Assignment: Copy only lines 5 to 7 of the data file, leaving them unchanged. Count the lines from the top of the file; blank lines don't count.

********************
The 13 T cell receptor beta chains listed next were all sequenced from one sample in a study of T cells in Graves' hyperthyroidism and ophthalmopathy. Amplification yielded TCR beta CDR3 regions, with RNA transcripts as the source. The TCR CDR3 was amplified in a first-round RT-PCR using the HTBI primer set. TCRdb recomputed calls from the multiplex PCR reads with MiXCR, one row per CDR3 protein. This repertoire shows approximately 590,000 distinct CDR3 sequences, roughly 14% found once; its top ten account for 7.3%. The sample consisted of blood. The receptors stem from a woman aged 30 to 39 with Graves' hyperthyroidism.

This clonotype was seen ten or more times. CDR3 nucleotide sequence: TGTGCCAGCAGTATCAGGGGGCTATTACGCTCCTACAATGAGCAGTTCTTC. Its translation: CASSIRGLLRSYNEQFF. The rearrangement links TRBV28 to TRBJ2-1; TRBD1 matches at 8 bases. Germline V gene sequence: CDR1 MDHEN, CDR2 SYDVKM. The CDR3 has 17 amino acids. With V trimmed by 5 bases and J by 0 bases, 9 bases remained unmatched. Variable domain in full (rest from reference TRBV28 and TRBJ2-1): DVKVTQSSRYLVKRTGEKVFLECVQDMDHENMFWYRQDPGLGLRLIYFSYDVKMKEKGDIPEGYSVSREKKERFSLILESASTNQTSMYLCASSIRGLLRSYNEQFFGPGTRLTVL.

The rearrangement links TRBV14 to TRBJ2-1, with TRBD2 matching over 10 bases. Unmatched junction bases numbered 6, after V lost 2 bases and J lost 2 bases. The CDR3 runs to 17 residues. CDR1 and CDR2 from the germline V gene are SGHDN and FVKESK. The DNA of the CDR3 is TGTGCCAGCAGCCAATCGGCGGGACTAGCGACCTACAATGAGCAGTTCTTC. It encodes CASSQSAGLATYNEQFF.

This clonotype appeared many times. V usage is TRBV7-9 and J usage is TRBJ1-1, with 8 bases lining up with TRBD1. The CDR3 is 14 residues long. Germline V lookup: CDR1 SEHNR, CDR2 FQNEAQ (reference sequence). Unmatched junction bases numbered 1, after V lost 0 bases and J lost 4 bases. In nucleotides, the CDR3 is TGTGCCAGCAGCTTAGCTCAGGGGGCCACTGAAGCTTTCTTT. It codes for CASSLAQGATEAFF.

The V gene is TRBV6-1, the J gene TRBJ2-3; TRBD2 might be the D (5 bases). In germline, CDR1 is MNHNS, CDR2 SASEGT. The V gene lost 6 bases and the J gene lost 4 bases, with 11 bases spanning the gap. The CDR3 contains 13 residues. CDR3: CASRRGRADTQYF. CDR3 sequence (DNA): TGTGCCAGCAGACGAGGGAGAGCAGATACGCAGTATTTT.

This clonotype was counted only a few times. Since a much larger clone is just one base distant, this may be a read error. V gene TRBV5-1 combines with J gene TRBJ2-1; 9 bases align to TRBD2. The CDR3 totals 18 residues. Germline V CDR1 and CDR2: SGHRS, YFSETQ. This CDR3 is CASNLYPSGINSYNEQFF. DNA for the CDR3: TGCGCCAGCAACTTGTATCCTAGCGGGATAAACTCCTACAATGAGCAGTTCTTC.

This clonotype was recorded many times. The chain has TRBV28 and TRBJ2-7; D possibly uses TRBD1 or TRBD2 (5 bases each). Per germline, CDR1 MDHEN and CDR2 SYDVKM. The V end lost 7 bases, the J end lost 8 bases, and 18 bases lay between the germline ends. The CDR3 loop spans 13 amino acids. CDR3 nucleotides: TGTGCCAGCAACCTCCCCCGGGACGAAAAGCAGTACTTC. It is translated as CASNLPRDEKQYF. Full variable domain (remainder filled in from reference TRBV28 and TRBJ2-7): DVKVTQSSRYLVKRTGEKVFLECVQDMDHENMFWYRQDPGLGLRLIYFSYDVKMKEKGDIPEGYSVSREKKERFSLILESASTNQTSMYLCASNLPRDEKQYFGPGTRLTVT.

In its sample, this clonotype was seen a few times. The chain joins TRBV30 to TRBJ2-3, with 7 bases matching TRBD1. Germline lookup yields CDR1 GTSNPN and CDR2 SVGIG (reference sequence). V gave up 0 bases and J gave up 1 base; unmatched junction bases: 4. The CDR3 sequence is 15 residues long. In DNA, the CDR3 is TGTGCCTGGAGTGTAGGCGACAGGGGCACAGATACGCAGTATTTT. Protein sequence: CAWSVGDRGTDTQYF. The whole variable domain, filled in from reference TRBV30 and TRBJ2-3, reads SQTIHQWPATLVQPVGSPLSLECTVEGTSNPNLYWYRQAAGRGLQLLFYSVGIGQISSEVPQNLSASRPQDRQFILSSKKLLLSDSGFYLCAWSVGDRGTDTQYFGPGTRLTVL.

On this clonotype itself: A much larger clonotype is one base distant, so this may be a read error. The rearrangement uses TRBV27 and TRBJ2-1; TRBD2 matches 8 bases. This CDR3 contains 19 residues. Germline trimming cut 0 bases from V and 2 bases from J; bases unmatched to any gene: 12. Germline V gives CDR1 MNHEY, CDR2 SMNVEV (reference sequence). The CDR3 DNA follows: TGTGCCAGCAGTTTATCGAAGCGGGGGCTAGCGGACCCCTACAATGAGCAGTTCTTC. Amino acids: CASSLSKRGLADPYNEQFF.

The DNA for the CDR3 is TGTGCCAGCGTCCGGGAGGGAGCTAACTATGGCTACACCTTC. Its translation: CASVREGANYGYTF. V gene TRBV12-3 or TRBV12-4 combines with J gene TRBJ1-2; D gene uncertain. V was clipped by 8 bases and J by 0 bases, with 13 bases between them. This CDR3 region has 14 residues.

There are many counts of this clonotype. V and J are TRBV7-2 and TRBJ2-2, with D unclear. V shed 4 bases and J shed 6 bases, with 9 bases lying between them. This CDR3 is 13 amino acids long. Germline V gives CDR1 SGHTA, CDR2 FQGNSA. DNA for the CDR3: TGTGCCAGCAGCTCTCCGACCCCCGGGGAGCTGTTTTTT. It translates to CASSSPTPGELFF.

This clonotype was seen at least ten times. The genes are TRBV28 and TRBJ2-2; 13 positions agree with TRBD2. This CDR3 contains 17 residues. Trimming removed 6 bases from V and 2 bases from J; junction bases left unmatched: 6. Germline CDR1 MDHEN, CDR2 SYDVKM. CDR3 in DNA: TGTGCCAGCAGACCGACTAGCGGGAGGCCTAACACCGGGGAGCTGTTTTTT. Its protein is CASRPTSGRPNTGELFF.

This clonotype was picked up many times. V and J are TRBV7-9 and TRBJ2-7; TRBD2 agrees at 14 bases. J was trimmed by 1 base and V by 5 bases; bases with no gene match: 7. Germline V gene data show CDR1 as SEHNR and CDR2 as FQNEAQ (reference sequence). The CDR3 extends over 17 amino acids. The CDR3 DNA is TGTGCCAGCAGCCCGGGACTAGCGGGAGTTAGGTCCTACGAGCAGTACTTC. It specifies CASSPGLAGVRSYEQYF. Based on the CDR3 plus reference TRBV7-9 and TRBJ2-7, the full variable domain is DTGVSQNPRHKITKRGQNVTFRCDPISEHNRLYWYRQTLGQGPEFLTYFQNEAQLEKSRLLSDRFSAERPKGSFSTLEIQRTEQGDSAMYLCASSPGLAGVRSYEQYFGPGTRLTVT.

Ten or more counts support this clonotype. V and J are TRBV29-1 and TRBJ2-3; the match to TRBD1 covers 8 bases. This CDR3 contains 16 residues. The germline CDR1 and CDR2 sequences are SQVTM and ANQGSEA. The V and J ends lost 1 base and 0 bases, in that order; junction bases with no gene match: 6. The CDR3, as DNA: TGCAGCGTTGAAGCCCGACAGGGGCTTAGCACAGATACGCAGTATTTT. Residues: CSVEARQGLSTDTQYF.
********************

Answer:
The V gene is TRBV6-1, the J gene TRBJ2-3; TRBD2 might be the D (5 bases). In germline, CDR1 is MNHNS, CDR2 SASEGT. The V gene lost 6 bases and the J gene lost 4 bases, with 11 bases spanning the gap. The CDR3 contains 13 residues. CDR3: CASRRGRADTQYF. CDR3 sequence (DNA): TGTGCCAGCAGACGAGGGAGAGCAGATACGCAGTATTTT.

This clonotype was counted only a few times. Since a much larger clone is just one base distant, this may be a read error. V gene TRBV5-1 combines with J gene TRBJ2-1; 9 bases align to TRBD2. The CDR3 totals 18 residues. Germline V CDR1 and CDR2: SGHRS, YFSETQ. This CDR3 is CASNLYPSGINSYNEQFF. DNA for the CDR3: TGCGCCAGCAACTTGTATCCTAGCGGGATAAACTCCTACAATGAGCAGTTCTTC.

This clonotype was recorded many times. The chain has TRBV28 and TRBJ2-7; D possibly uses TRBD1 or TRBD2 (5 bases each). Per germline, CDR1 MDHEN and CDR2 SYDVKM. The V end lost 7 bases, the J end lost 8 bases, and 18 bases lay between the germline ends. The CDR3 loop spans 13 amino acids. CDR3 nucleotides: TGTGCCAGCAACCTCCCCCGGGACGAAAAGCAGTACTTC. It is translated as CASNLPRDEKQYF. Full variable domain (remainder filled in from reference TRBV28 and TRBJ2-7): DVKVTQSSRYLVKRTGEKVFLECVQDMDHENMFWYRQDPGLGLRLIYFSYDVKMKEKGDIPEGYSVSREKKERFSLILESASTNQTSMYLCASNLPRDEKQYFGPGTRLTVT.